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Video transcript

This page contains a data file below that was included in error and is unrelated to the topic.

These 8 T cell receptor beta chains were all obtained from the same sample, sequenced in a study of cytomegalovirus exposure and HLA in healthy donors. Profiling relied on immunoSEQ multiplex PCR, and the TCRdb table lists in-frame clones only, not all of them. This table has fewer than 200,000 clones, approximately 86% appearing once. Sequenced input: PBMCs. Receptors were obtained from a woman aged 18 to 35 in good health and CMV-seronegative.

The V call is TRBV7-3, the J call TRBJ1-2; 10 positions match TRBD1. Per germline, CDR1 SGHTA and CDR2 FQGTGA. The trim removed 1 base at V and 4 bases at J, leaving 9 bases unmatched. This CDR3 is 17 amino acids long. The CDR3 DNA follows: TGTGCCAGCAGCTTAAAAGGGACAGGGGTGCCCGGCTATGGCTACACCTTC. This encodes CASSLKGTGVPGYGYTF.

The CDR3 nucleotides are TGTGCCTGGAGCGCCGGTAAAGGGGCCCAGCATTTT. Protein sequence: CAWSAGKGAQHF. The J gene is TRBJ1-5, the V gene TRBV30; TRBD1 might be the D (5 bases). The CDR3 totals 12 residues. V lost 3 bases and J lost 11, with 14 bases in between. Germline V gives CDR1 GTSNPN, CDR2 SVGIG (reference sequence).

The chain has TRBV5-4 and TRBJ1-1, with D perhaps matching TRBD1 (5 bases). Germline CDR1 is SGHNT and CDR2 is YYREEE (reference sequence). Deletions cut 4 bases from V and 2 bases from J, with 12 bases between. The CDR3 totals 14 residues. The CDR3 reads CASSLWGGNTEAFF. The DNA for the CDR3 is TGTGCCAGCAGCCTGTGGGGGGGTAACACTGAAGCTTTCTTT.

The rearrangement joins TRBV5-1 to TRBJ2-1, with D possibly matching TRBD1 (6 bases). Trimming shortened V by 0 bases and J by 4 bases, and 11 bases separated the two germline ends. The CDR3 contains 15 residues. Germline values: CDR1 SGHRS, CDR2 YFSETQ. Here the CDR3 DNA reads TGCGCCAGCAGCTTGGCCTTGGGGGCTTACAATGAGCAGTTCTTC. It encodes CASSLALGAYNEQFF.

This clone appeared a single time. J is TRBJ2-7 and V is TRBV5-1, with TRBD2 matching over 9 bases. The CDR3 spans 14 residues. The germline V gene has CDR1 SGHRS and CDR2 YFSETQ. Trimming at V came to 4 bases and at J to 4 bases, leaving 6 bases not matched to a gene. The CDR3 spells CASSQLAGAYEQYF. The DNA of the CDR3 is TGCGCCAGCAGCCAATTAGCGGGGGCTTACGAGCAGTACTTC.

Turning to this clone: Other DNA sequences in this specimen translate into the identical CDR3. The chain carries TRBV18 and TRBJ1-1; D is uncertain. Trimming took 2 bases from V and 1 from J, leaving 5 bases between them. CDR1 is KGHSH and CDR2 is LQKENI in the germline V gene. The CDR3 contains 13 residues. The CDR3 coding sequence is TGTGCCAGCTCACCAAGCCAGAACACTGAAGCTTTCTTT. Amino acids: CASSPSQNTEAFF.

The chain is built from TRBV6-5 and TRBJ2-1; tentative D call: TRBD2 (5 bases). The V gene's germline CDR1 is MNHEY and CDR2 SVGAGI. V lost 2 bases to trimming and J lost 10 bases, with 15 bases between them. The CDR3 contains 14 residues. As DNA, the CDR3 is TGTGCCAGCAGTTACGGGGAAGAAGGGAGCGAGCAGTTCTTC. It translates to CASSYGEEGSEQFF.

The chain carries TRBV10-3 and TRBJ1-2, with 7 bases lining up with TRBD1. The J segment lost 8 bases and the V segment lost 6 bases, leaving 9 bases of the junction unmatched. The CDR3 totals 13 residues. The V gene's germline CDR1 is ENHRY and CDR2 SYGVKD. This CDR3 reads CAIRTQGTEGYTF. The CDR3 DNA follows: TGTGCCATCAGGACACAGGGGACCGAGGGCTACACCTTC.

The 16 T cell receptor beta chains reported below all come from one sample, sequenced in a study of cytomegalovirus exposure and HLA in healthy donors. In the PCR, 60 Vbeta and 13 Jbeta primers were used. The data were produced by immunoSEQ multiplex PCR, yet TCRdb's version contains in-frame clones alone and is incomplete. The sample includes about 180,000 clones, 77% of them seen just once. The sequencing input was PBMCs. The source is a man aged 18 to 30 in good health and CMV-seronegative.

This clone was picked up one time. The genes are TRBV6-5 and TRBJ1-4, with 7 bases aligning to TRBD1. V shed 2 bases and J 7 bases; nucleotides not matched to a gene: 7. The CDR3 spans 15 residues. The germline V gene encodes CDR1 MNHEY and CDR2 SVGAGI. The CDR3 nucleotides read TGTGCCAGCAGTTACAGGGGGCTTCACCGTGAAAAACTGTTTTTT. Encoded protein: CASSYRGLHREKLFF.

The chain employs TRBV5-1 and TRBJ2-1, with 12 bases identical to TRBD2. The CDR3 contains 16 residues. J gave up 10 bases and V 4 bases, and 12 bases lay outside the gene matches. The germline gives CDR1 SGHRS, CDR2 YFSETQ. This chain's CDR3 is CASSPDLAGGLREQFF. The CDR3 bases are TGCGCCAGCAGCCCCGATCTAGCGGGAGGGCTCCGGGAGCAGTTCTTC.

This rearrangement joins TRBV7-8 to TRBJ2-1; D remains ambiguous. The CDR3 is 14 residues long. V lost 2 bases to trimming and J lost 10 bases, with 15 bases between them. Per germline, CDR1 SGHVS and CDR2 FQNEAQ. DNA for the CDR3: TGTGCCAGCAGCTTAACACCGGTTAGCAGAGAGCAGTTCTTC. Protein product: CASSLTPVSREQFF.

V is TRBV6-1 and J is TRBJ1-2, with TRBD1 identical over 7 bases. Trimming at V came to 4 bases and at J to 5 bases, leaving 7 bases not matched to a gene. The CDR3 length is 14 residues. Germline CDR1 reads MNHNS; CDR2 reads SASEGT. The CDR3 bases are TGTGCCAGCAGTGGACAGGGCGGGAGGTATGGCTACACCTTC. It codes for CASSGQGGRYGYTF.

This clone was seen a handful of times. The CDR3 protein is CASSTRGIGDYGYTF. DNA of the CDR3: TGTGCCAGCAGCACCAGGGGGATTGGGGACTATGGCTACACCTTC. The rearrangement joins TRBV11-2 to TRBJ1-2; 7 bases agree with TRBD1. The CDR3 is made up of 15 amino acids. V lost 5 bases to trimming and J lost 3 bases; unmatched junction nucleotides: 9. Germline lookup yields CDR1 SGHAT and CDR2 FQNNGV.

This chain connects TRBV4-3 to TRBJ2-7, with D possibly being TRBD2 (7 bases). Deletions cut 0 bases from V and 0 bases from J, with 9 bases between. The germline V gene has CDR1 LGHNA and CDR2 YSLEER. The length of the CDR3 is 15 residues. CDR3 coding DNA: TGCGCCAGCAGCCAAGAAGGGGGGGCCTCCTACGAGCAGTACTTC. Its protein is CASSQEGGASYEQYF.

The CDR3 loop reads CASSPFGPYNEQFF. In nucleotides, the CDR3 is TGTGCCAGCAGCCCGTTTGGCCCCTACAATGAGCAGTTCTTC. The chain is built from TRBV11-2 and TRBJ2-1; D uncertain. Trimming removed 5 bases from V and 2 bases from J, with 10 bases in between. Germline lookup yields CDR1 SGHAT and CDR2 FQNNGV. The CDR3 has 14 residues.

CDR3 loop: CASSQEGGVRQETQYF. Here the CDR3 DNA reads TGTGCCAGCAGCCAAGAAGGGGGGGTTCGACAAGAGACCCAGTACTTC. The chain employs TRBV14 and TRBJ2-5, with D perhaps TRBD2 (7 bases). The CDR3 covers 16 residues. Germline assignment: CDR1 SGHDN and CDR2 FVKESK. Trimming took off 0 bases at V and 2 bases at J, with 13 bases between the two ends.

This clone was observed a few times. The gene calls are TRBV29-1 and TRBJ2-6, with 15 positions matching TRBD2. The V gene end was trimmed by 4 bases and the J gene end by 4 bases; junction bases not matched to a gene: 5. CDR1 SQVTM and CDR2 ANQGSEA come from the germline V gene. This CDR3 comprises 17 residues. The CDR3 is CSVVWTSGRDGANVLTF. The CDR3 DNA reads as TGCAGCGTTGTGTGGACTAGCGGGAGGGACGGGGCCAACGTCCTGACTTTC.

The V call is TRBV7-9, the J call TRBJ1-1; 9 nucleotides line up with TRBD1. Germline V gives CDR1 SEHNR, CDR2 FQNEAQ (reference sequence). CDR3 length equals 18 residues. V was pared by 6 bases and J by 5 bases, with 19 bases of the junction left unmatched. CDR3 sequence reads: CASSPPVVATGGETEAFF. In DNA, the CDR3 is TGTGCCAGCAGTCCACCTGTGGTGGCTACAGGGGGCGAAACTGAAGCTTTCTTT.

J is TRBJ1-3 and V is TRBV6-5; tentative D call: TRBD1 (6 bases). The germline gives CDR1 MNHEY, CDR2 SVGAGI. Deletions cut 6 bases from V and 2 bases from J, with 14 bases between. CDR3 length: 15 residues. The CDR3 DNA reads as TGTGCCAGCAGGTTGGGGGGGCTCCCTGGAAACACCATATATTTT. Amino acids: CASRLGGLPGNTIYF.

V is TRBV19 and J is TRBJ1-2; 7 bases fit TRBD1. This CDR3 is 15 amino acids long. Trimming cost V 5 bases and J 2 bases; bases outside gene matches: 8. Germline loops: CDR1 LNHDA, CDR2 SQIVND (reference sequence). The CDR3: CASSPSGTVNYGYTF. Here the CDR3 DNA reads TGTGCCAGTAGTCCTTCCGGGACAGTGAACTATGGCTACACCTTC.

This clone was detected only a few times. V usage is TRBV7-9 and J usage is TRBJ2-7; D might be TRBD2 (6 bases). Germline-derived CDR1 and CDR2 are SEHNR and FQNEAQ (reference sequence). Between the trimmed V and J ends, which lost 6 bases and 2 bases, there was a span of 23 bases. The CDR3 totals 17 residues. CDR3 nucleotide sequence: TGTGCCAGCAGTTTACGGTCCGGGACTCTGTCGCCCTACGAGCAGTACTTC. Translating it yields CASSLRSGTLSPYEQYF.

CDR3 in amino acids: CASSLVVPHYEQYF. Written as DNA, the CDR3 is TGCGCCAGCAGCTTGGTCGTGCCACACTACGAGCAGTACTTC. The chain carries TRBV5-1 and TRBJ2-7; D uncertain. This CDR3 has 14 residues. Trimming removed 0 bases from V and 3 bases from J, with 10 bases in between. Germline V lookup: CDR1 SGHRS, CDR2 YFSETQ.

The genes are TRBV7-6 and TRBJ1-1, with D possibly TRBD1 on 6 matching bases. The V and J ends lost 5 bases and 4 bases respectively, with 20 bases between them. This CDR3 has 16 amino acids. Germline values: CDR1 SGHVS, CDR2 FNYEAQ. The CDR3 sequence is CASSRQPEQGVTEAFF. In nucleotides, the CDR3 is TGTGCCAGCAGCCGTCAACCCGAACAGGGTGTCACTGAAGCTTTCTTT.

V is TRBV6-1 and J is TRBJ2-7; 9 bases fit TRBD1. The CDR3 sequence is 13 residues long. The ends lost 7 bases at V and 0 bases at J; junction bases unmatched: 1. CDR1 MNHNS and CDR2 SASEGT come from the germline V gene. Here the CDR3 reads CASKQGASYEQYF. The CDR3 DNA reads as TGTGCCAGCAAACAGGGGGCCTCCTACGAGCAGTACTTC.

we're in the Metropolitan Museum of Art and we're looking at lászló moholy-nagy is climbing the mast from 1928 it's a gelatin silver print and it's pretty amazing it is amazing and shows one of the things that he was known for with his new vision photography over these worms eye and Birds Eye views and this is a classic way to see what he meant by worms eye view this unexpected angle that you get of the climber on the mast it's kind of jarring and it makes you stop in your tracks because it's not the kind of positioning that you would normally expect with a straight photograph he's taking the worms eye view very literally and uh pending our expectation well because he was always hoping that by giving us these unexpected or what was often called oblique angles that would lead us to think deeply about what we were looking at so you have a figure a human figure I actually can't tell whether it's a male or female can you not really maybe it's just not important it's just an athletic body climbing to rig up a sailboat and you get this also interesting shadow of the rope ladder and the figure reflected on the sail that's being rigged you know you see it from directly underneath he's almost disembodied looking legs and the bottoms of the feet kind of staring at you right in the face it's a totally foreshortened figure and it takes a moment but then you finally see this head peeking through the legs kind of looking down and making eye contact and then you have the wonderful wooden master the ship it's slicing through the center of the composition so you can also see that he has great eye for compositional elements and I think there's really a strong sense of geometry as well everything is divided into sections if you wanted to you could take apart the entire thing and kind of piece it back together and there's also rhythm that he sets up visually between textures between light and dark between shadows between fabric and wood and especially the legs which are really smooth and the smoothness of the wood that travels all the way up everything is just sort of lifting us up into this image Kriss dynamism of motion and movements swooping you into the composition they became very convinced that photography was going to be the new language of the masses and he actually started to refer to things like photo literacy that if you didn't know how to read images you were going to be the new illiterate photography was a definite weapon for them in terms of communication in terms of revolutionary messages in terms of art gear it's mohali playing with perspective and playing with perception and playing with our vision and really forcing us to look at things from a different point of view yeah absolutely I mean with mohali a lot of times the subject matter it's rarely overtly political for the most part for him it was more about expanding the perception of the viewers that would allow them to engage with this new modern language it was for the masses so it was political but not overtly so someone like rich Anka would use these oblique jarring angles but he would almost always have subject matter that was also political demonstrations you know little pioneer girl with muhuali it was more of this general formulation still very modern life material I mean especially the you know athleticism of the figure a real symbol of modernity oh he's injected that aspect of yeah modern life contemporary figure that we're looking at yes in arguably contemporary you